In keeping with their desire to equally represent its three primary settlements, the Hope Town district Council held its November 24, 2015 monthly meeting in its Guana Cay office.
Questions arose on road speed signs promised much earlier. Chief Councillor Sweeting said neither Guana Cay, Man-O-War or Hope Town has received the promised signs. Apparently large trucks on the town’s few narrow town roads is becoming an issue, both their presence and speed.
Concerns were expressed about a section of the town’s waterfront road that is within several feet of the encroaching shore. It was suggested that spending a relative minor amount now to stop further erosion will prevent a huge expense later if the erosion reaches the road. The suggestion was noted.
Advice was given to a resident who is not receiving timely government responses on resolving recovered swamp land. It was suggested that initiating the legal Quieting process will probably get quicker results than waiting for government’s action.
A primary item on the agenda were plans submitted by the Baker’s Bay organization for a building permit application for a town community center. This is to satisfy a commitment in their Heads of Agreement negotiated in 2005 with government.
Items specified in the 2005 Heads of Agreement for the benefit of Guana Cay residents were a clinic, a police station, a fire station and fire engine along with an enclosed space suitable for public town functions.
No one from the Baker’s organization was present but several townspeople were there and reviewed the plans.
The 80,000 sq. ft. metal building is to be situated inside the present property gate close to the concrete commercial wharf. The present guard structure limiting access to the development is to be moved back allowing unfettered access to the building and the wharf.
The plans showed four rooms 12′ by 22′ for police, immigration, medical clinic and warehouse manager with two restrooms, one male and one female, for the entire complex. The larger part of the interior is to be a 33′ by 66′ warehouse. A public room for community use was shown to be 21′ by 78′. Stairs were shown to a mezzanine above the community area for future expansion.
With the many adverse comments by residents on the plans submitted, Mr. Sweeting requested that someone from Bakers come and clarify the development’s intentions. Those present expressed memories of a beautiful architectural rendering for a community center, not a square unadorned metal building whose primary function is a warehouse.
In due course Livingston Marshall, a vice president within the development and Gitano Bonomy, the development’s architect, arrived. Portions of the Heads of Agreement were quoted by a resident to Mr. Marshall who then explained the inclusion of the required features within the building.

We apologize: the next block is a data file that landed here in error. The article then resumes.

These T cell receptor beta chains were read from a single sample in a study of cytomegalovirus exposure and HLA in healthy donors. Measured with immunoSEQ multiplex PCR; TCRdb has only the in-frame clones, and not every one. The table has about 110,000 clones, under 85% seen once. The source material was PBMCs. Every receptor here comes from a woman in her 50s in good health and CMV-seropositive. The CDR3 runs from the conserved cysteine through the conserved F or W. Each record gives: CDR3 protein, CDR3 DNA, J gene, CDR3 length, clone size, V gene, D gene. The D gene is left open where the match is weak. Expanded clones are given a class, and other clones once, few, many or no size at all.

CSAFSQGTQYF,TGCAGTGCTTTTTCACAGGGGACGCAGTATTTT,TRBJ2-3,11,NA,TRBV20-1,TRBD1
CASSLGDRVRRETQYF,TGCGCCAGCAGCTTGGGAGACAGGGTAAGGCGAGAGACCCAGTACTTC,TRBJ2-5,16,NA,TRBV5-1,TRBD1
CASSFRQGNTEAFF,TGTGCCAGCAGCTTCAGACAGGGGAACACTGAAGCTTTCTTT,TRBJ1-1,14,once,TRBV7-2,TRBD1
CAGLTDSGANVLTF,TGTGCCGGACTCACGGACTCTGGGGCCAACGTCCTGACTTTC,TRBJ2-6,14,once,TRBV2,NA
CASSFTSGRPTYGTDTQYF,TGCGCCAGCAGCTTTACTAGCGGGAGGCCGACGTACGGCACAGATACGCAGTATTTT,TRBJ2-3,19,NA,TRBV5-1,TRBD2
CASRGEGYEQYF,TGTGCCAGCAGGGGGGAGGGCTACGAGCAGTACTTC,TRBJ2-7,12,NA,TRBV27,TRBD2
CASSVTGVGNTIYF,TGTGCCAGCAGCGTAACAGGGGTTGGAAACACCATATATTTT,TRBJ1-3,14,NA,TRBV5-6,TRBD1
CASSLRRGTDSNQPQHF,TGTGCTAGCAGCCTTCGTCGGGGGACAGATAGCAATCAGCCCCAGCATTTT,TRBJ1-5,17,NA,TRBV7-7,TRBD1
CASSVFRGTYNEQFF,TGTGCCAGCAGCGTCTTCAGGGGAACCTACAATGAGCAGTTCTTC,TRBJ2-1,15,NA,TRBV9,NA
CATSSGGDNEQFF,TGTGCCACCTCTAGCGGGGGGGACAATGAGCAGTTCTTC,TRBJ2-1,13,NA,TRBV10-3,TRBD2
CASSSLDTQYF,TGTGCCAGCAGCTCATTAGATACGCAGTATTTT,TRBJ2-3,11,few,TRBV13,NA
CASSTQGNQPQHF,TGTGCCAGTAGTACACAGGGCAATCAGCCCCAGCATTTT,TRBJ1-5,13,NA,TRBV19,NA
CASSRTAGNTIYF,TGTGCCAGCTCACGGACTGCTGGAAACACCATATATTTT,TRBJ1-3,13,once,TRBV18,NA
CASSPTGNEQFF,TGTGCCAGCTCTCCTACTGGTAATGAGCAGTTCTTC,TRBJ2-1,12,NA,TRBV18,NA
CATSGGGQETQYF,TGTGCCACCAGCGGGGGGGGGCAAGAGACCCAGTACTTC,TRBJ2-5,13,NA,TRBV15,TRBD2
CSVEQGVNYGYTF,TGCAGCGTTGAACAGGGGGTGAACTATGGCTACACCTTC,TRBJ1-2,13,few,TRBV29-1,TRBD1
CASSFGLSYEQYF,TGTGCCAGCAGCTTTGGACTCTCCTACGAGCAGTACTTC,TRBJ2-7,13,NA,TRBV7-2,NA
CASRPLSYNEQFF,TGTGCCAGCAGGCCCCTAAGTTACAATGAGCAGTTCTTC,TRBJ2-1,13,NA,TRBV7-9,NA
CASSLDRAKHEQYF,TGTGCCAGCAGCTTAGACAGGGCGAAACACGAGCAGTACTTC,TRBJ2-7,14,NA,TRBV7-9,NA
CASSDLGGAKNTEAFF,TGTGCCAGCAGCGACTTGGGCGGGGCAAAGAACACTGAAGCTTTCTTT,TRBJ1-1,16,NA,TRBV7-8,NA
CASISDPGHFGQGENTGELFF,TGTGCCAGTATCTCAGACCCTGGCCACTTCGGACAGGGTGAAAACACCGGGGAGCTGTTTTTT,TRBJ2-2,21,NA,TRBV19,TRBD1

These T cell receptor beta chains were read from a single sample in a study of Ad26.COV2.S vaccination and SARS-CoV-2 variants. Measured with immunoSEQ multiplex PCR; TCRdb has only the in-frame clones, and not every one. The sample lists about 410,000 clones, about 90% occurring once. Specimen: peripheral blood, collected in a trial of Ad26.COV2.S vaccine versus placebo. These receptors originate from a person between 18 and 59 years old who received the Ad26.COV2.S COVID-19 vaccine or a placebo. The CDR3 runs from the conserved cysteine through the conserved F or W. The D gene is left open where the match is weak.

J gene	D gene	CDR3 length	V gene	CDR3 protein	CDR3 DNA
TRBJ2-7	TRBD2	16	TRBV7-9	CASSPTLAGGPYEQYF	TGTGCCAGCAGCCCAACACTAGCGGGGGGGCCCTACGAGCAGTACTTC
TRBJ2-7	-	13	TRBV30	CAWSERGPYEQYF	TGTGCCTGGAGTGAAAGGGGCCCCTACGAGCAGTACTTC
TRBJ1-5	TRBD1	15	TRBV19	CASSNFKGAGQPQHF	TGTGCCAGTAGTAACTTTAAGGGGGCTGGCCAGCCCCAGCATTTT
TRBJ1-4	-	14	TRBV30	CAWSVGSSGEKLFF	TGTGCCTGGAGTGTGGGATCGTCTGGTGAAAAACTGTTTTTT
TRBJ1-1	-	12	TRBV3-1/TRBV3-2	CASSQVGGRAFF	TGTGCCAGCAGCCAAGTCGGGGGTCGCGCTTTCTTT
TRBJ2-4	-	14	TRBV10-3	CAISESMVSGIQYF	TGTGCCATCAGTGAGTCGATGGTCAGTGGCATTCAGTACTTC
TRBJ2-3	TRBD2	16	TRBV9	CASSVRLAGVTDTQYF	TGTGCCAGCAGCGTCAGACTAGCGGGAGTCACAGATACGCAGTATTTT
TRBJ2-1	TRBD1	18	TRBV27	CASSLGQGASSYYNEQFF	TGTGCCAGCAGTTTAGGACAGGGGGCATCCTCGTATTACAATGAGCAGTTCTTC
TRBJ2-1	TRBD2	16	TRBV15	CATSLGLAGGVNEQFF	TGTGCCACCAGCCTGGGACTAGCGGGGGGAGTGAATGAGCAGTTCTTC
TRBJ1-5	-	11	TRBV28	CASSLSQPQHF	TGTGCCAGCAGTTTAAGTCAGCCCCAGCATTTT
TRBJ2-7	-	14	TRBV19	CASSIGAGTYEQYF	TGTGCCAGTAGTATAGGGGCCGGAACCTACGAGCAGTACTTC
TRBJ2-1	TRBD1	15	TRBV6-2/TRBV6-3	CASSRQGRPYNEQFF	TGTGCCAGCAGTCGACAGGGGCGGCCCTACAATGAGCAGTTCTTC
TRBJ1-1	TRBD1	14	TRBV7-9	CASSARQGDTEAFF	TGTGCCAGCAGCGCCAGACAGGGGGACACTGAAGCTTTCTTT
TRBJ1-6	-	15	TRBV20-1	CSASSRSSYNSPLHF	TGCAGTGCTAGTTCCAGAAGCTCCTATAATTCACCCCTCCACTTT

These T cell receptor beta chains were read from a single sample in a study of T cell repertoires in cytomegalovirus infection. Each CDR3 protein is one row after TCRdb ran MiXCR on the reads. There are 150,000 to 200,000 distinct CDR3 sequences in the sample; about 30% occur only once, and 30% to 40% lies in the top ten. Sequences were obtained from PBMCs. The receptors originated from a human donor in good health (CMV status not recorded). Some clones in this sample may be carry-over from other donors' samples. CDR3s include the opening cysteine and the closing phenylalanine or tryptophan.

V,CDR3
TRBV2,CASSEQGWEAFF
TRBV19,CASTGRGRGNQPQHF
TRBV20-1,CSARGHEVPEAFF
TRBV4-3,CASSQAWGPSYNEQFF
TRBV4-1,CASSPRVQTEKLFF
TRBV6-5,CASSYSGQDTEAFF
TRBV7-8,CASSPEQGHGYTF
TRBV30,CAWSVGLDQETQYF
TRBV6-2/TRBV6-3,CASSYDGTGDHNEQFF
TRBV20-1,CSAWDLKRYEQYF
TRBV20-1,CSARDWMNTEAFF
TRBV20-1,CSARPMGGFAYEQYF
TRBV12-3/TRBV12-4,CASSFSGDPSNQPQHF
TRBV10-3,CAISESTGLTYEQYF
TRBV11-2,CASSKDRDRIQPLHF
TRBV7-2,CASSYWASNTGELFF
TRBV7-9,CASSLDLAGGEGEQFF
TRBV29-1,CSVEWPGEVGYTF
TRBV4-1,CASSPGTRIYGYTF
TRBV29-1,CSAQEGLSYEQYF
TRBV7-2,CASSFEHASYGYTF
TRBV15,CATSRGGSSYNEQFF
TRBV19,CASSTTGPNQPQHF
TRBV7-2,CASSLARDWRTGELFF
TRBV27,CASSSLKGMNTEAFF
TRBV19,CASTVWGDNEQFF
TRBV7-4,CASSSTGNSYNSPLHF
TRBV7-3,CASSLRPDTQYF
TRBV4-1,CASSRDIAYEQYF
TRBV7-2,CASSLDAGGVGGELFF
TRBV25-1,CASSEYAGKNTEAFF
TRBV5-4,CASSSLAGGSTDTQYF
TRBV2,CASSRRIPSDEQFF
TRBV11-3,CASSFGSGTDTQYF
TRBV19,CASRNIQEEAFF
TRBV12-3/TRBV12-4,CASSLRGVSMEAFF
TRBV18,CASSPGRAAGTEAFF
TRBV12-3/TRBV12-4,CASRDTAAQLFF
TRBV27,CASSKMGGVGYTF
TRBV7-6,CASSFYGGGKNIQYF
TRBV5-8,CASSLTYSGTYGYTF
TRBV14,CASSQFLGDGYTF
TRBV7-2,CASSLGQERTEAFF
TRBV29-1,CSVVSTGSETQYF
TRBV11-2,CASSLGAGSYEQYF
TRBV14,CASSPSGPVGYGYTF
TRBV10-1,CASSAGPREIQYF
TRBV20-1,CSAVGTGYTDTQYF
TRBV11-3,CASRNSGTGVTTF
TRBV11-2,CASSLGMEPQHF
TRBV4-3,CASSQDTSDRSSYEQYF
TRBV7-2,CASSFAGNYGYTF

So many questions were raised that the plans were deferred with a request for more details of the interior. Particularly how the 12′ by 22′ clinic is to be configured and how the similarly sized police space is to be configured.
Residents asked Mr. Marshall for a space on the public land Baker’s acquired from government suitable for a refuse depot. There is nowhere on Guana Cay to hold discarded appliances, junked golf carts and other items larger than normal household refuse. Space is wanted to hold these items pending an annual or semi-annual removal by barge. With some reservation, Mr. Marshall conceded that items that can be brought to the refuse container by “small truck” and thrown into the container are sent to the landfill in Marsh Harbour without objection.
A suggestion was that government should purchase from Baker’s a portion of the land Baker’s acquired from government ten years ago somewhere in the vicinity of the concrete commercial wharf where the freight barges dock. A question arose whether the concrete wharf was for public use or private. It was said that Albury’s ferry brings 1,000 workmen to the development daily.
The Guana Cay fire chief asked Mr. Marshall if adapters could be provided allowing the Guana fire engine to connect with the resort’s fire system. The necessary adapters will be provided.
In other business, Sea Spray Resort on Elbow Cay was about to be given legal notice to remove recent unauthorized construction. However, given Sea Spray’s past record of compliance, the council felt it fair to issue them a letter of warning and require that they apply and pay for a permit. It was noted that the construction concerned a walkway that was an improvement over a collapsing section used by the public.